Federal inquiry into Pittsburgh police widens as jury gets more files

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After weeks of no noticeable activity, a months-long federal investigation of Pittsburgh police affairs broadened Tuesday as officials confirmed that documents concerning parking variances were subpoenaed by a grand jury and turned over to prosecutors.

The subpoenas mark the second wave of requests this year for paperwork from the police bureau by federal investigators -- the first having helped lead to the indictment in March of former police Chief Nate Harper on a charge that he helped skim more than $70,000 in city funds.

City Solicitor Daniel Regan would not reveal what records were sought or which individual, city department or departments maintained them.

Acting police Chief Regina McDonald, however, acknowledged that one subpoena served last week sought "all variances as issued to public or private entities (vendors) for the purpose of securing parking spaces within the City of Pittsburgh" for the past five years.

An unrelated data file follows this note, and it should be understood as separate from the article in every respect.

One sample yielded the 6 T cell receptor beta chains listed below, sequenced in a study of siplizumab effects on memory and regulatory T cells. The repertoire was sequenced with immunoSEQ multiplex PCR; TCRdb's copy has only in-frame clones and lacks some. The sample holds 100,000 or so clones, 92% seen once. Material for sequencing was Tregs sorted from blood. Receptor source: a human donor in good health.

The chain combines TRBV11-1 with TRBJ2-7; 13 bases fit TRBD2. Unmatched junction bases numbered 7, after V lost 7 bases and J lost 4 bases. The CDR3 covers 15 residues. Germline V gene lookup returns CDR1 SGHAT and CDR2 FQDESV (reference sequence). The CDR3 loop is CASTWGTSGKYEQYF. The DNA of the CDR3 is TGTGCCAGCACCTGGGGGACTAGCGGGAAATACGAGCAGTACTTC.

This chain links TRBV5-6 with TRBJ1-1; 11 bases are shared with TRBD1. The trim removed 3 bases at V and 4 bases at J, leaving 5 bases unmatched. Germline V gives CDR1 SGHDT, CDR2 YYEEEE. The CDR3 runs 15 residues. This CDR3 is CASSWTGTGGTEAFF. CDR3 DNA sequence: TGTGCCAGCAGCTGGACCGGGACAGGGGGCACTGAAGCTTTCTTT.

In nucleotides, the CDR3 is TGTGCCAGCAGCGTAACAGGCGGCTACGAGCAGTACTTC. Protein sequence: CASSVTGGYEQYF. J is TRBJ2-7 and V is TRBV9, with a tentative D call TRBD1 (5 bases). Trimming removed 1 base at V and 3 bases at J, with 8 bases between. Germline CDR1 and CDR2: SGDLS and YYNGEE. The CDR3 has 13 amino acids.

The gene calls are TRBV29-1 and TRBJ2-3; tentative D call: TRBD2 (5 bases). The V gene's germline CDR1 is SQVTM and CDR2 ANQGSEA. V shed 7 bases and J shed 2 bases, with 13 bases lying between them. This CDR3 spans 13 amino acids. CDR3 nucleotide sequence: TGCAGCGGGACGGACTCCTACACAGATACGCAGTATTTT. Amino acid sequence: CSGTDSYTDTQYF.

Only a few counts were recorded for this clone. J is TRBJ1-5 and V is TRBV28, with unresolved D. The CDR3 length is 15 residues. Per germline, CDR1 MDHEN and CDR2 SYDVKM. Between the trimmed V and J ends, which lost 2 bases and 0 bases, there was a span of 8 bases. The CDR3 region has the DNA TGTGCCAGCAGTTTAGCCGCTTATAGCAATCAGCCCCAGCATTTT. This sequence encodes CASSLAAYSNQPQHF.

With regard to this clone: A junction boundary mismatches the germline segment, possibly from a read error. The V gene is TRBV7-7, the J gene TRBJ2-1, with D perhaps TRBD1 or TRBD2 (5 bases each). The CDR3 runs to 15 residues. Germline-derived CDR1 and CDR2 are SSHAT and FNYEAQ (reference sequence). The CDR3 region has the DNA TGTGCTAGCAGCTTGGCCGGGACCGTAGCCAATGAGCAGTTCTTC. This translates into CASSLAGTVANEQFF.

At least six boxes of documents, some marked "Parking Variances," were delivered Tuesday morning to the federal courthouse on Grant Street by narcotics Sgt. Michael Tracy and narcotics Detective Harry Hilley.

They first took the boxes to the grand jury room on the seventh floor but were redirected to the U.S. attorney's office three floors below.

The Pittsburgh Bureau of Police handles requests for parking variances, fields complaints and coordinates enforcement. Such variances to park vehicles in spots where they normally would be prohibited are granted to businesses such as valet parking firms that need access to guaranteed on-street parking.

News of the subpoenas came to light on the same day that city council passed an ordinance tightening regulations governing valet parking.

In February, federal investigators subpoenaed records from both the police bureau and the Greater Pittsburgh Police Federal Credit Union as they pursued allegations that Mr. Harper and others within the bureau had misappropriated city funds and deposited them in secret credit union accounts.

Mr. Harper's attorneys have said he plans to plead guilty to one count of conspiracy and four counts of failing to file federal income taxes.